Alumni in Action: Accidental journalist Alli Lindenberg ’17 spreads hope with her podcast ‘Hope Starts Here’

To shed light during a dark time, Alli decided to combat the negative news cycle by sharing stories of hope.

Alli Lindenberg ’17 never intended to become a journalist. As a human service studies major, her goal was simply to help people, but as it turns out, she found a way to make a difference through storytelling. Necessity is the mother of invention, and she—along with the rest of the world—needed hope.

Tired from the ongoing negative news cycle, Lindenberg decided to put a little good out into the world by sharing stories of people doing good things. Although she never took a formal communications course, Lindenberg has let her desire to tell stories and help people guide her on her newfound newsroom path.

Tell us about what inspired you to start your podcast, “Hope Starts Here.” 

I’ve recently been referring to myself as an accidental journalist. When I graduated from Elon in 2017, I never knew I would end up working in a newsroom. I actually made it through my time at Elon without ever taking a single communications course. My degree in human service studies gives me an edge in the world of media. My background work and passion has and always will be people. Helping people live better lives is why I do what I do every day. It’s why I started working for Education NC, a civic newsroom based in Raleigh, and it’s why I started Hope Starts Here.

When the pandemic hit, I knew it wouldn’t be long before the news cycle went dark. Our news tends to be hyper-focused on negativity when drama in the world unfolds. We need to stay informed and act accordingly, but often our viewers and readers become absorbed in the drama and it can leave folks feeling pretty heavy. So, I thought about what lifts me out of a brain fog of helplessness and realized it’s hearing stories of hope. I decided to name the show “Hope Starts Here” to remind people that even amidst all the really dark things happening, there are people doing bright work.

Humans need good news. The stories we tell ourselves and the stories we hear and read impact how we move through the world. My main goal with starting Hope Starts Here was to give people some relief from the negative news cycle, to give people some good news to reflect on while we faced these unprecedented times.

What kind of stories have you shared and have any of the perspectives shifted over the course of the pandemic? 

The conversations have been wonderful. There are so many hardworking change-makers in the state of North Carolina. I’m inspired each time I get to talk to someone new. Because I started the show at the beginning of the pandemic, the tone has remained relatively constant. However, there are more and more people to talk to as our community continues to evolve and innovate to meet the challenges the pandemic has surfaced.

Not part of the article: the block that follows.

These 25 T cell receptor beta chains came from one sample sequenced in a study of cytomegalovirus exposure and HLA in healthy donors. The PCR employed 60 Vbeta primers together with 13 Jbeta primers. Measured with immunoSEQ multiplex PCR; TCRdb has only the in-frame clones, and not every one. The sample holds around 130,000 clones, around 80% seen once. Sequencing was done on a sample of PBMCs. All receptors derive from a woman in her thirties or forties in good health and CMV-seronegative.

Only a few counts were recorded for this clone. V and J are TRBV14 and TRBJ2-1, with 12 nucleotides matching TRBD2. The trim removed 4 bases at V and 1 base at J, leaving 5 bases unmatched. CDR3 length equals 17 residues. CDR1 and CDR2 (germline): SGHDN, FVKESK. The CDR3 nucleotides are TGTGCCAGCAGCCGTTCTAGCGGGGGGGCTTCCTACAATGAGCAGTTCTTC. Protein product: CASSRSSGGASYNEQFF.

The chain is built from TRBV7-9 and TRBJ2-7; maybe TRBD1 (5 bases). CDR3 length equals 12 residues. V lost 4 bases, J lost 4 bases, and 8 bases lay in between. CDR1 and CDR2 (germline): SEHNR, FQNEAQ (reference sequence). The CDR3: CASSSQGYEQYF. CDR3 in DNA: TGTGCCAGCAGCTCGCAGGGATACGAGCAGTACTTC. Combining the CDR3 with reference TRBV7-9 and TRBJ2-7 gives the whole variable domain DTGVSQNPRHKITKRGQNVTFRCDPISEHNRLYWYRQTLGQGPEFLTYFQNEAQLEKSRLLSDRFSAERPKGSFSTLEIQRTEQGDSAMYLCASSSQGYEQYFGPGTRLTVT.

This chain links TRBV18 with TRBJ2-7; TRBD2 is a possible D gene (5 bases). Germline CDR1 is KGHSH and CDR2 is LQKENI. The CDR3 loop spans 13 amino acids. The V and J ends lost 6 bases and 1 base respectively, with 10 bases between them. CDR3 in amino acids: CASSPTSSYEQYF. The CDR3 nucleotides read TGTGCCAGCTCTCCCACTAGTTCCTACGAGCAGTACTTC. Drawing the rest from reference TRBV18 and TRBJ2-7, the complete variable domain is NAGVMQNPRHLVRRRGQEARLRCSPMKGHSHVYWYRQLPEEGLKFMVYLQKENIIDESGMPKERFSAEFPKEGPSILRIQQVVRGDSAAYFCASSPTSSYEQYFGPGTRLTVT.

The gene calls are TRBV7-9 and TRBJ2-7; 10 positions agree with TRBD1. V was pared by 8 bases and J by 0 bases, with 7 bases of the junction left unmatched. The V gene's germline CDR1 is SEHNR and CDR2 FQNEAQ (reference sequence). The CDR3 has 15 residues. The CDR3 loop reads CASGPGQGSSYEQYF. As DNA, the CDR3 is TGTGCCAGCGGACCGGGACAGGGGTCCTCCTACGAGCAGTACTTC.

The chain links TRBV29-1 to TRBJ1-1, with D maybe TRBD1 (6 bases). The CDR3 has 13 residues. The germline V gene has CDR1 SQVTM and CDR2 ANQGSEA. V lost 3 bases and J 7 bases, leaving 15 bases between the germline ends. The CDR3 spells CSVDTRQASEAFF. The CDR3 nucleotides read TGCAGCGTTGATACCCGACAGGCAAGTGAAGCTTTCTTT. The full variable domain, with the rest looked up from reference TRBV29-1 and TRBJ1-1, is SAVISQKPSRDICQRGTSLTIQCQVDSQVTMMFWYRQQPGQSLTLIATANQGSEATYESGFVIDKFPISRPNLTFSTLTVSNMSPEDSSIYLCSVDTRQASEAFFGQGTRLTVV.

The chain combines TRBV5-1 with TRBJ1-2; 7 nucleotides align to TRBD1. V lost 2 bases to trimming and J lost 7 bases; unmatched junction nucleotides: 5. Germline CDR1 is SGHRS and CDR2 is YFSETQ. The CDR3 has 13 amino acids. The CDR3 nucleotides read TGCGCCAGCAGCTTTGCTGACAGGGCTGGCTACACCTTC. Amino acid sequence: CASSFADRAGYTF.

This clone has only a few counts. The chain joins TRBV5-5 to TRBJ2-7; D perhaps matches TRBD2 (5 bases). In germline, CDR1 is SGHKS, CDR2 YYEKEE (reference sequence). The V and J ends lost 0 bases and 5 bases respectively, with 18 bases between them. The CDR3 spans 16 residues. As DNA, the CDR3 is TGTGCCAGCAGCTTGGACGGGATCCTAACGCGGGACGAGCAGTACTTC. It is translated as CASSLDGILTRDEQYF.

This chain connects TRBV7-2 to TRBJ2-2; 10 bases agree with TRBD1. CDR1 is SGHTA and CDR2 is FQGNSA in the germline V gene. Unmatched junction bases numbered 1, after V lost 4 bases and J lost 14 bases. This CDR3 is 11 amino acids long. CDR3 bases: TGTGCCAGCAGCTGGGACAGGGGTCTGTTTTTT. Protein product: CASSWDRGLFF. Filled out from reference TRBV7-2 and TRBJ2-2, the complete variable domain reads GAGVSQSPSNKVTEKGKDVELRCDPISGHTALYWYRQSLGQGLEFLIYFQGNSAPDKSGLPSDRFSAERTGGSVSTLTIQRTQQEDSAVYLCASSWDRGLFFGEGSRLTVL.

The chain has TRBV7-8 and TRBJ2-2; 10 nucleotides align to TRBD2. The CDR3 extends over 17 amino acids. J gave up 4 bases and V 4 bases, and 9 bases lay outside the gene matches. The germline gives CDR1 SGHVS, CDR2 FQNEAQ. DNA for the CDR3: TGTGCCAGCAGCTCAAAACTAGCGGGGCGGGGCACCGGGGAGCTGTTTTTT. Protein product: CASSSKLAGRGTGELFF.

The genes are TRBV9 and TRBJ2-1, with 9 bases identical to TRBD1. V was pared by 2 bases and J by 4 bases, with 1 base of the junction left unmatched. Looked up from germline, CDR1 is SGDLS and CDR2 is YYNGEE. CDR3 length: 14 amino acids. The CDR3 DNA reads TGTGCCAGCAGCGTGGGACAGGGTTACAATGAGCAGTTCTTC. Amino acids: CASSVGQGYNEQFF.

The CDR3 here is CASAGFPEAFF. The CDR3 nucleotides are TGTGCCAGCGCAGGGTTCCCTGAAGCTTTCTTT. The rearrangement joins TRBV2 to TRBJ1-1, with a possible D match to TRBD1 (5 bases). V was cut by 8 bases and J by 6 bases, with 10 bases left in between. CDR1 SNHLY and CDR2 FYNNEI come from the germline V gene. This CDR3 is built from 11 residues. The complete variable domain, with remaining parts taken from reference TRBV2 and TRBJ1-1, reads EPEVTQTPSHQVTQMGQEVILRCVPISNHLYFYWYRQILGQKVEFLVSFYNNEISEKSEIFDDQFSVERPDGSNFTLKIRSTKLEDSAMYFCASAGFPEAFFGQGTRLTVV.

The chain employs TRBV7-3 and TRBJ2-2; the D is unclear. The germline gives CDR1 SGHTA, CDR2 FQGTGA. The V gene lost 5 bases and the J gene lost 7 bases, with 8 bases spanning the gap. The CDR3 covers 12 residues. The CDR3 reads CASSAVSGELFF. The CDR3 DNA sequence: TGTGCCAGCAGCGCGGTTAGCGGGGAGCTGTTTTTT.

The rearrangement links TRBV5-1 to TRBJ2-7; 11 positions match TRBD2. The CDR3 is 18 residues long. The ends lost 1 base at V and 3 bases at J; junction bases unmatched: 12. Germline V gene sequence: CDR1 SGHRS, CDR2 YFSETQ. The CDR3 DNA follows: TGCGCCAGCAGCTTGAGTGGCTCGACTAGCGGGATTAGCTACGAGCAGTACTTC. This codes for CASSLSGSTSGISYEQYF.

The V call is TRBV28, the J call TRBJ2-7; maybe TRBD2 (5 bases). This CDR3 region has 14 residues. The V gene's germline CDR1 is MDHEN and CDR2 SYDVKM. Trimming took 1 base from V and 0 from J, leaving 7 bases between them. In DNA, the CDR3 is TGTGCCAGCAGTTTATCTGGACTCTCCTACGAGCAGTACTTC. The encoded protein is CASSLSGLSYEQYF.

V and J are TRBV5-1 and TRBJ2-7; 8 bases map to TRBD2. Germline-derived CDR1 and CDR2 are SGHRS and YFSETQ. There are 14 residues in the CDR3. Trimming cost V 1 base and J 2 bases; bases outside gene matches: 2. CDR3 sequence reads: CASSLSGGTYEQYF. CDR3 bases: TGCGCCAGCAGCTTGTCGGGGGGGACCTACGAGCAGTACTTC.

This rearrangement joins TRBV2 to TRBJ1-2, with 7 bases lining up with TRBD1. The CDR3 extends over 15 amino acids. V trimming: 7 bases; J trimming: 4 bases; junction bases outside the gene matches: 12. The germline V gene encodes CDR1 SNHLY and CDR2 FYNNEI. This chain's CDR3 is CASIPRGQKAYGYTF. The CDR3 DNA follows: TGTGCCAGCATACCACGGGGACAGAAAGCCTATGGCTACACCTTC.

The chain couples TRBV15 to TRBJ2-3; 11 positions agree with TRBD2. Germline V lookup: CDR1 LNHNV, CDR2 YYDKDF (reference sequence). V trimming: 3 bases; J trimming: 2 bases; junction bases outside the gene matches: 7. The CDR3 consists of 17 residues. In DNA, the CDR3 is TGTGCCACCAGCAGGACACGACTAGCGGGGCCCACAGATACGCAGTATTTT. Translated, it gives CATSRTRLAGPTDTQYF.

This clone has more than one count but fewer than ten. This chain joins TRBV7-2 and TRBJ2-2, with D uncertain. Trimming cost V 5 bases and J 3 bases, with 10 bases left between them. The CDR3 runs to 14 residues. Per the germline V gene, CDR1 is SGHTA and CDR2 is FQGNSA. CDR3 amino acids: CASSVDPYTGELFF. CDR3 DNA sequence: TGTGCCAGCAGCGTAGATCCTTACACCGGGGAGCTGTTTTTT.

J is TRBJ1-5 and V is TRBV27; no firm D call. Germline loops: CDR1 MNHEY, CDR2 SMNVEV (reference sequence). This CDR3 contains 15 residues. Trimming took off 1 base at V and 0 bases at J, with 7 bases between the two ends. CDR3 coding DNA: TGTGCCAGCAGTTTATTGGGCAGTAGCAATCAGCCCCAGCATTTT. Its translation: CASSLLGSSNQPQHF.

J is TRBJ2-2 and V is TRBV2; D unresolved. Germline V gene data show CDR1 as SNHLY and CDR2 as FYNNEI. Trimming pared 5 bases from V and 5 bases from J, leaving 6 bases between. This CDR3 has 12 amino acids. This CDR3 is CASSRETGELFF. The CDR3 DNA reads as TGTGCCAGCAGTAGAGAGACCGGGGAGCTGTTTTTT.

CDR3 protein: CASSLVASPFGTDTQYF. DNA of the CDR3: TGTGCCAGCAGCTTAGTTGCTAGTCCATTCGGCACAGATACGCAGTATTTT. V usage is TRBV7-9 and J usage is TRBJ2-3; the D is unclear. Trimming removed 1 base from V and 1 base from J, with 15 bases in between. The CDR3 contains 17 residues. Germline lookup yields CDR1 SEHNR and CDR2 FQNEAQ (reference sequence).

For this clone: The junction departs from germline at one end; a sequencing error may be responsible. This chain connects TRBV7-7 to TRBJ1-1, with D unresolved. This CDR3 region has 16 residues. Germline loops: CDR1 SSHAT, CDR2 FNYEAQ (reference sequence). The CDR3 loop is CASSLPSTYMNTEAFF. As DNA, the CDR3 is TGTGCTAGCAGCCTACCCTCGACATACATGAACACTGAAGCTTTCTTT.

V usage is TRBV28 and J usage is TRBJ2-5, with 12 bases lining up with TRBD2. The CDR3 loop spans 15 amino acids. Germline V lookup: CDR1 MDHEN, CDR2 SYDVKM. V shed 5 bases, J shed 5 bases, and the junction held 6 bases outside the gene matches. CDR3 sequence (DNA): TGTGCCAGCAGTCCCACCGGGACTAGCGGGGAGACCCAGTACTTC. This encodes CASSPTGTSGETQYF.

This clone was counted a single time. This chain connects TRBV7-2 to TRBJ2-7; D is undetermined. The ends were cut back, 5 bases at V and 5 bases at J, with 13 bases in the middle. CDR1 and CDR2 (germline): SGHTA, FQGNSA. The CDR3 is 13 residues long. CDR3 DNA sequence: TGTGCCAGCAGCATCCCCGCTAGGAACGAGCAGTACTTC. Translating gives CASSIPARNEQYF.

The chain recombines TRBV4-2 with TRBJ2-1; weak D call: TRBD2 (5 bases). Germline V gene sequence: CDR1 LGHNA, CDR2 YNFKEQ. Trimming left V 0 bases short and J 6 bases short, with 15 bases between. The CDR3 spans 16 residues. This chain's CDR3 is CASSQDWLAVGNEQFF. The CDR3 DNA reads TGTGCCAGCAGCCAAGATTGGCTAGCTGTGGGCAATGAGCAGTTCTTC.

What are some of the major themes you’ve uncovered through talking to these various guests? 

Every person I’ve talked to is having a unique experience, but there are a few themes that have surfaced through my conversations. The first is that everybody feels unsure right now. This global pandemic has thrust humanity into collective uncertainty, which leads me to the next theme I uncovered: We’re all doing the best we can with what we know. Lastly, through listening to my guests, I’ve learned that things will never go back to the way they were. We aren’t returning to normal, we’re creating a new one.

What have you learned through this experience and the pandemic?

Something I’ve learned about myself in the pandemic is that it is still challenging for me to slow down. I’m used to a faster pace of life and this time has given me the opportunity to be still, even if just for a moment. And that’s hard. Really hard, at least for me it is. I’ve also learned how important community is to me. What I miss most is gathering with people I love and connecting with people in person. I’ve seen that desire arise not only in myself, but in the folks I talked to during Hope Starts Here and the greater community as well. Being able to convene in person results in a feeling of connection that we crave. Zoom certainly helps, but it’s not the same as sitting across from someone and really seeing and hearing them. I am looking forward to when we can convene together again safely.

Since the name of your podcast is “Hope Starts Here,” what gives you hope?

Teachers give me hope. Frontline workers give me hope. Journalists give me hope. People give me hope. So many folks are showing up every day to serve their communities in these unprecedented times. Also, I have to say that seeing people learn how to care better for themselves and each other has been inspiring. I believe that in order to be able to do the hard work we must do to make this world a better place, we have to care for ourselves, too. When we do that, we show up better for the people around us.